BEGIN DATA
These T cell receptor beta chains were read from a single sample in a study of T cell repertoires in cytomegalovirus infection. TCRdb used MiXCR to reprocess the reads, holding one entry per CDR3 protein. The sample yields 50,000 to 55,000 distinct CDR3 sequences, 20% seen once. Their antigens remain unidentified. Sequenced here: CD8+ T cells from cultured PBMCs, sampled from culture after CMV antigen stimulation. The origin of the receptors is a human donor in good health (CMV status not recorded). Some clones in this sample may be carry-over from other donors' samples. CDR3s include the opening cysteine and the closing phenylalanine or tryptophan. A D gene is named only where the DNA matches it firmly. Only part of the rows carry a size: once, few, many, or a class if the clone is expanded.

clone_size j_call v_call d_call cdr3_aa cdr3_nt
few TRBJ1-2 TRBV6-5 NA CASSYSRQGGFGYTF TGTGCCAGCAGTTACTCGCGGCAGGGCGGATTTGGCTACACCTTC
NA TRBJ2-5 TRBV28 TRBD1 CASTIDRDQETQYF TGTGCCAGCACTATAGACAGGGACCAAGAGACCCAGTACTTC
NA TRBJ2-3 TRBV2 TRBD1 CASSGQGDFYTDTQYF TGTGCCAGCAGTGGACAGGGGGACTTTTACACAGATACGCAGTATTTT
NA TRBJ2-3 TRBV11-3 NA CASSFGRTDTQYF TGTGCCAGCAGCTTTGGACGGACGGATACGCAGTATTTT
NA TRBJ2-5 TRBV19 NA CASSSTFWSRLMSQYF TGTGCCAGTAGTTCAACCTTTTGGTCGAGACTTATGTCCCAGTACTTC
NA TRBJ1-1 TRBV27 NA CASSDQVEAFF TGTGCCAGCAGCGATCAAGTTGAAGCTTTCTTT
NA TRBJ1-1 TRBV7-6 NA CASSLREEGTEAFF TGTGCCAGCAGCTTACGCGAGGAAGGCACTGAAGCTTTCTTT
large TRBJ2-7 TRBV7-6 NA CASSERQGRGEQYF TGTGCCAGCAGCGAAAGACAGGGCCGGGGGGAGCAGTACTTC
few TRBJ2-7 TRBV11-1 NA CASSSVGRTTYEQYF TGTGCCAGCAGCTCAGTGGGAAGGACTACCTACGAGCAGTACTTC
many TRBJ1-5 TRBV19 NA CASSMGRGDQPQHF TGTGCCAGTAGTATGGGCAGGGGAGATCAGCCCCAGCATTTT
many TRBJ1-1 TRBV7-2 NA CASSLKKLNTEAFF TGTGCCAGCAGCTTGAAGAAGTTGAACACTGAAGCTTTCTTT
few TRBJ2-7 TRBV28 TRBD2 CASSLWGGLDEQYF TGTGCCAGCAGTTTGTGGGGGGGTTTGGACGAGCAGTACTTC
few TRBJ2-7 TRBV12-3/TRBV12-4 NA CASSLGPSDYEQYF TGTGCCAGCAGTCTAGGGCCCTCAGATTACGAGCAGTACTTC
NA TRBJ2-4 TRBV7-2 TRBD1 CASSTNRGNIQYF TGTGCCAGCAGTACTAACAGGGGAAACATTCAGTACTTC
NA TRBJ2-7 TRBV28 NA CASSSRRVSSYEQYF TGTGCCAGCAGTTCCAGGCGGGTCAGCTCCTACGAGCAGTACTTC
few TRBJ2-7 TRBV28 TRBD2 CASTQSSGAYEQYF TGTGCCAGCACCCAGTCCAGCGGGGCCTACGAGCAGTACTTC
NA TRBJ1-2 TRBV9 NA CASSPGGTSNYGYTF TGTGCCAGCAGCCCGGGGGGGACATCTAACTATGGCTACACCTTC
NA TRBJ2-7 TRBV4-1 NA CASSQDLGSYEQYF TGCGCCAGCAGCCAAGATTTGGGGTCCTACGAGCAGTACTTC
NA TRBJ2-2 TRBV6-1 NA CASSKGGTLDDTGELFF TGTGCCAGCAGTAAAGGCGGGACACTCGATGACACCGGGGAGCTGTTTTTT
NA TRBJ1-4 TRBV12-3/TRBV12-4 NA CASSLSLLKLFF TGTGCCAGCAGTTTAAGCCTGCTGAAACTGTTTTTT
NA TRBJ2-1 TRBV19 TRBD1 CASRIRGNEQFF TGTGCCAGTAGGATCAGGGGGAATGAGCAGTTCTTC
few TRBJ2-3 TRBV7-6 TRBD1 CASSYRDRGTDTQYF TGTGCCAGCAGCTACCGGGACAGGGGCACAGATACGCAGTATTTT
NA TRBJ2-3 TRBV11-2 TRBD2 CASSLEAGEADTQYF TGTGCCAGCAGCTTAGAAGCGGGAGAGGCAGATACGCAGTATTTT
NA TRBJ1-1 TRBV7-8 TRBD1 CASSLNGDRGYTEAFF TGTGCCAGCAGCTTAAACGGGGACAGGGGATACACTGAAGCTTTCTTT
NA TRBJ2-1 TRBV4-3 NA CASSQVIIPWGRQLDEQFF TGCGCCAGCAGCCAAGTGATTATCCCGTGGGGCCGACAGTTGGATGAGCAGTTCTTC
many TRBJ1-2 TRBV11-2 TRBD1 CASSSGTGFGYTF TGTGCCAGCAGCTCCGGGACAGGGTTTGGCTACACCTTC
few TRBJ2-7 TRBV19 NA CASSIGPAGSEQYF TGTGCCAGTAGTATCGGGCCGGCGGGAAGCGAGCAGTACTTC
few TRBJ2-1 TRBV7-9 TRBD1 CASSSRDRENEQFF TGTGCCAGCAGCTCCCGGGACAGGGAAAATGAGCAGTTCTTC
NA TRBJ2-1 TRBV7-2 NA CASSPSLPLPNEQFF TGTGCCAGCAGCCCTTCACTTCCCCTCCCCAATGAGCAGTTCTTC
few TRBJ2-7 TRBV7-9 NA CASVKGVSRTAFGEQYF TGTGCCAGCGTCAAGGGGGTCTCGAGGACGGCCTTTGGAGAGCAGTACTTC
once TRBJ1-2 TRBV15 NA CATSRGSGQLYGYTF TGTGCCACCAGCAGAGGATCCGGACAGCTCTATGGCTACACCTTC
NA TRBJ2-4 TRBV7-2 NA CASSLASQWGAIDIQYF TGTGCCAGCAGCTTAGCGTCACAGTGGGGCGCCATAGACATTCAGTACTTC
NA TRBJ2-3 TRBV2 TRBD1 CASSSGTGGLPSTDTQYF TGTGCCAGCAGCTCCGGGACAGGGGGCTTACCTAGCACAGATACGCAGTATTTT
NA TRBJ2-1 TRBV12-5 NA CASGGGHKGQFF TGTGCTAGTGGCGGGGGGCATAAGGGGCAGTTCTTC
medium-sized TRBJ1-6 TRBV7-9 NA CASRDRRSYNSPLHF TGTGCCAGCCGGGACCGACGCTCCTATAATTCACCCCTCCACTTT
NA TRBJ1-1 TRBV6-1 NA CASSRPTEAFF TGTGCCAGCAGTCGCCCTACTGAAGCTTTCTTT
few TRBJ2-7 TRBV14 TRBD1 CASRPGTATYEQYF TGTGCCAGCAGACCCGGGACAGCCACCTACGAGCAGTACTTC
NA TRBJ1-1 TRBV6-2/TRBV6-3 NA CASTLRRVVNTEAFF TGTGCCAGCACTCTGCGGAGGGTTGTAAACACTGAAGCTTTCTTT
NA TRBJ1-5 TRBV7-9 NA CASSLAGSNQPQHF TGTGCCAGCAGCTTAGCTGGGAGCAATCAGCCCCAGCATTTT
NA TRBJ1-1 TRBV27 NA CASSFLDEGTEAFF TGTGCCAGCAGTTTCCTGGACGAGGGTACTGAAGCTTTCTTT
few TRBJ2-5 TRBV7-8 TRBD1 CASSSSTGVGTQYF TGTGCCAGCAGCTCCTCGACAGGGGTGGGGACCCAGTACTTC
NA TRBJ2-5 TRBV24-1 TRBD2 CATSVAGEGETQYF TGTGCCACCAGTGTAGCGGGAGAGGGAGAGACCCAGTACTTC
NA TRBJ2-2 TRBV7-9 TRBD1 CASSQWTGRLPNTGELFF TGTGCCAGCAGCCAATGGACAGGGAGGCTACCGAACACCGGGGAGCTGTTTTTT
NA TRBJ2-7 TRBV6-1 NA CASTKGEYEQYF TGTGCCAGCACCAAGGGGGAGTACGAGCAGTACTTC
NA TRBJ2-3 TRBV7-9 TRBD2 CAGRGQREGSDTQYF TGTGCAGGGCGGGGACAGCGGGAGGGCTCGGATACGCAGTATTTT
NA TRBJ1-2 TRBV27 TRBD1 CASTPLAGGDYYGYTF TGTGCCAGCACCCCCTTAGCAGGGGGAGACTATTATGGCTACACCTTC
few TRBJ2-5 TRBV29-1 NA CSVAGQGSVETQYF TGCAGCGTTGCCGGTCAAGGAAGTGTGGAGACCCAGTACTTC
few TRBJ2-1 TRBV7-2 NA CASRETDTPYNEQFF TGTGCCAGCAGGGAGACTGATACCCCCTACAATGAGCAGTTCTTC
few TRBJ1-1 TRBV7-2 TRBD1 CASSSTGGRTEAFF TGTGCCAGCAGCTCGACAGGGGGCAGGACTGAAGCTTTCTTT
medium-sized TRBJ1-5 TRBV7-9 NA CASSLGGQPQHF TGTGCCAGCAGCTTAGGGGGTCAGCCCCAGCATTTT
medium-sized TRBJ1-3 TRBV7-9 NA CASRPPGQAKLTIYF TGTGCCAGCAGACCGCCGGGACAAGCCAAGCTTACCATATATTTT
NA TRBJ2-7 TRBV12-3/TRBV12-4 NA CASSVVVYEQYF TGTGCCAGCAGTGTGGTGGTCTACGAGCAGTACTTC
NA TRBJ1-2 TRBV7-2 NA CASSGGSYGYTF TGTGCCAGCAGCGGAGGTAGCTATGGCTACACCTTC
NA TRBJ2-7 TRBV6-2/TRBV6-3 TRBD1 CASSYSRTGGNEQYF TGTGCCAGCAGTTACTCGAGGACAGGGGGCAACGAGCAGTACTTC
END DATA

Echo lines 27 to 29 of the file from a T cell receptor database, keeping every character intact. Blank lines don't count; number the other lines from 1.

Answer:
NA TRBJ2-1 TRBV4-3 NA CASSQVIIPWGRQLDEQFF TGCGCCAGCAGCCAAGTGATTATCCCGTGGGGCCGACAGTTGGATGAGCAGTTCTTC
many TRBJ1-2 TRBV11-2 TRBD1 CASSSGTGFGYTF TGTGCCAGCAGCTCCGGGACAGGGTTTGGCTACACCTTC
few TRBJ2-7 TRBV19 NA CASSIGPAGSEQYF TGTGCCAGTAGTATCGGGCCGGCGGGAAGCGAGCAGTACTTC